A futuristic utopian colony world run by robots who speak emoji became a living hell for The Doctor and Bill in episode two of Doctor Who series 10 and viewers couldn’t help but think of another sci-fi series while watching the adventure unfold.
As the Vardy robots turned on the humans who’d entrusted them with the task of establishing a glorious new colony, some wondered if Smile was, in fact, a lost episode of Charlie Brooker’s Black Mirror.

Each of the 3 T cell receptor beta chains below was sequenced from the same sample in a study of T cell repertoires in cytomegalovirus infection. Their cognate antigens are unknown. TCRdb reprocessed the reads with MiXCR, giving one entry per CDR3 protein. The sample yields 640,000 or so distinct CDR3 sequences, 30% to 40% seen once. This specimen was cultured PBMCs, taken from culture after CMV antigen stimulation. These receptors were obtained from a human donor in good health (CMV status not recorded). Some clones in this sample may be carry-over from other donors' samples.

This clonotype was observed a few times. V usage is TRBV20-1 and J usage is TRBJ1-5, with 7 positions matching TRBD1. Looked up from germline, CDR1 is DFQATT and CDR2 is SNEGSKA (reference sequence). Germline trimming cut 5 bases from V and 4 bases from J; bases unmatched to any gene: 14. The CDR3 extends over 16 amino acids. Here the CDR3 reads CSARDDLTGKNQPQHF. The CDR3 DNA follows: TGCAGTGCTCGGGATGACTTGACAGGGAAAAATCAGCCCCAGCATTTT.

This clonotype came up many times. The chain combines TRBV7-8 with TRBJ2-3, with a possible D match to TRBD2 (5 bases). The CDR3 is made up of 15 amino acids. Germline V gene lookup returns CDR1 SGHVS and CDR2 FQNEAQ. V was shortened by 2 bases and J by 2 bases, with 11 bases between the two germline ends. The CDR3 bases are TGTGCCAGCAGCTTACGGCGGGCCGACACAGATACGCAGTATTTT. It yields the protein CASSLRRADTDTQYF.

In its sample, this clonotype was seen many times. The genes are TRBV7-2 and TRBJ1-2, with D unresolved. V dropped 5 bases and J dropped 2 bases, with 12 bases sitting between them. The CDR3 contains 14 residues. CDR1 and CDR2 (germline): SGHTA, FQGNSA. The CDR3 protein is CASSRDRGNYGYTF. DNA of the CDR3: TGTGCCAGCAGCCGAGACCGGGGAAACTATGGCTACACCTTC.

Smile wasn’t his creation, though. It was the work of Frank Cottrell-Boyce, who previously penned series 8 episode In The Forest of The Night.
Cottrell-Boyce’s inspiration for the tale extended back to a time long before Black Mirror. If you look closely you’ll notice the colony ship in the episode is called Erehwon. That’s ‘nowhere’ spelled backwards, and a direct reference to Samuel Butler’s 1872 novel about a dystopian society where people live in fear of machines rising up to overtake them.
Erewhon by Samuel Butler is the first attempt to imagine a tech Utopia #DoctorWho
Oh, and one a side note, remember that Fleischmann cold fusion engine on the ship? It was named for scientist Martin Fleischmann, who together with Stanley Pons attempted to make cold fusion a reality in the 1980s.